[Medscape] Common drugs affect the response of cells to the influenza virus.

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Some drugs commonly used to treat chronic diseases can affect what the flu virus does to human cells, new research suggests.

In findings published in the journal Viruses, researchers have identified a drug that treats hypercholesterolemia, as well as antidepressants and antihistamines, that can change the way cells respond response to the virus.

This result could be important because people who are more likely to develop flu complications, such as older adults, are also more likely to be taking medications for chronic conditions.

Researchers used computer models for the first time to see how a group of 45 commonly used drugs might affect interactions between human cells and viruses. They then exposed human cells to the active ingredients from these drugs at non-toxic concentrations and monitored how the cells responded after infection with the influenza virus.

None of the 45 compounds prevented the virus from killing cells. Some of them seem to increase the effects of the virus, while others seem to decrease it. When certain drugs were added, the metabolism in cells and how they used their DNA after being infected with the flu changed.

The presence of several compounds markedly changed the way cells use genes involved in virus response. Of these, the researchers identified exactly one statin, used to treat high cholesterol, and another used to treat high blood pressure and heart failure. They also found the effects of two antidepressants and one antihistamine.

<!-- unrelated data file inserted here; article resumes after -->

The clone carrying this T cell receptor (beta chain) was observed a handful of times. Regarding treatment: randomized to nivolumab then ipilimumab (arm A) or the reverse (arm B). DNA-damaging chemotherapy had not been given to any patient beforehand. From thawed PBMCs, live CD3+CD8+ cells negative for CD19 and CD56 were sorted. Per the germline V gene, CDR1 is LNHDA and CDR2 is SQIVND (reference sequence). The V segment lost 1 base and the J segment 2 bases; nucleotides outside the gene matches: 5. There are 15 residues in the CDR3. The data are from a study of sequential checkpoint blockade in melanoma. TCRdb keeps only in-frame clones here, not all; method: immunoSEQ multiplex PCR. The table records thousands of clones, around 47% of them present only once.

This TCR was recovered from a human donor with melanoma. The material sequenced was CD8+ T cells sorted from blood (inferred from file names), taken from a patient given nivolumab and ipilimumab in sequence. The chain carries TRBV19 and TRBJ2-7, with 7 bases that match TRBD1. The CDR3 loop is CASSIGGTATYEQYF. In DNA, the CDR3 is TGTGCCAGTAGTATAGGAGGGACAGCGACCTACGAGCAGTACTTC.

The authors describe their study as a “starting point” for further research into how commonly used drugs to treat chronic diseases can affect cellular responses to viral infections. They note that the study is based on only one type of human cell, one strain of the flu virus, and that their method could help refine the list of drugs to be studied.

In the meantime, people who are taking these medicines should neither stop nor change their dosage if they have the flu unless directed by their doctor. Later, however, it is possible that scientists will find out whether temporarily stopping the drug, or temporarily increasing the dose, improves a person’s ability to fight infection.

The source

Viruses: “Active Components of Commonly Prescribed Medicines Affect Influenza A Virus–Host Cell Interaction: A Pilot Study.”

Breaking news, Norwegian University of Science and Technology.

Source: Medscape

Links: https://www.medscape.com/viewarticle/962775

Translated by: Tuyet Duong

The article is translated and edited by ykhoa.org – please do not reup without permission!

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